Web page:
A computer graphic depicting gravitational corridors that weave around planetary bodies.
Gravitational corridors could help spacecraft fly across the solar system like ships on ocean currents, it was revealed. Scientists in the United States are trying to map the twisting ‘tubes’ so they can be used to cut the cost of space travel.
Each one acts like a gravitational Gulf Stream, created from the complex interplay of attractive forces between planets and moons.
Depicted by computer graphics, the pathways look like strands of spaghetti that wrap around planetary bodies and snake between them.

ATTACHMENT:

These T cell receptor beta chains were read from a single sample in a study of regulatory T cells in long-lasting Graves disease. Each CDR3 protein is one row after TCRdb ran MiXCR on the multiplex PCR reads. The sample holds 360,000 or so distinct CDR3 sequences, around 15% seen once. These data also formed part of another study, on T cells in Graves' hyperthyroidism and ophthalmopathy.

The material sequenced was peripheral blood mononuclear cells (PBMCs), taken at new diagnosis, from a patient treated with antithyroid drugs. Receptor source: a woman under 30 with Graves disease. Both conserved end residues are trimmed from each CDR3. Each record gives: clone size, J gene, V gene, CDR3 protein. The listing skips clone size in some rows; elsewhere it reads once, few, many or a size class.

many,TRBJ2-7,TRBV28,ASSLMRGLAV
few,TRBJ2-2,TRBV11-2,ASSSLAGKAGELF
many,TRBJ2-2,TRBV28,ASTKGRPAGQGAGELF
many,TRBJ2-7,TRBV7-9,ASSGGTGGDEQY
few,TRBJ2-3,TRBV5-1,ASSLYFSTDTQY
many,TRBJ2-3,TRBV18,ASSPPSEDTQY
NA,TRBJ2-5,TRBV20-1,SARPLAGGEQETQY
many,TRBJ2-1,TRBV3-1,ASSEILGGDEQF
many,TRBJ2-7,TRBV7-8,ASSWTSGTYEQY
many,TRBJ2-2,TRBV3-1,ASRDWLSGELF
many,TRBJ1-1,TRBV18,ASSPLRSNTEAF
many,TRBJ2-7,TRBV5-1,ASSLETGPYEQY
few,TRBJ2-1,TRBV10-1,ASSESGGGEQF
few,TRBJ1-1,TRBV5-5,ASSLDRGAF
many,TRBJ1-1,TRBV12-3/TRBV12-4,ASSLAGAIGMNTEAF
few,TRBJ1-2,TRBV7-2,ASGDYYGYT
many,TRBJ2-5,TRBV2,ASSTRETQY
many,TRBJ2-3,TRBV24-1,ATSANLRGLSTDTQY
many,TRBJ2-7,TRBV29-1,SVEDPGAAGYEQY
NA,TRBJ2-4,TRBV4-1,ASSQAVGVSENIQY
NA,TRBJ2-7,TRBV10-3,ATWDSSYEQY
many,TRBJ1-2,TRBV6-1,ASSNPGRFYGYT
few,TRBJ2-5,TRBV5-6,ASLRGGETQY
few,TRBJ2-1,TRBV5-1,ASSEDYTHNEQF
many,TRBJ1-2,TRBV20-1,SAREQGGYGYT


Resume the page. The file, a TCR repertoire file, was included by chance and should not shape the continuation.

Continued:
The pathways connect sites called Lagrange points where gravitational forces balance out.
Professor Shane Ross, from Virginia Tech in the US, said: ‘Basically the idea is there are low energy pathways winding between planets and moons that would slash the amount of fuel needed to explore the solar system.
‘These are freefall pathways in space around and between gravitational bodies. Instead of falling down, like you do on Earth, you fall along these tubes.
‘Each of the tubes starts off narrow and small and as it gets further out it gets wider and might also split.
Via Daily Mail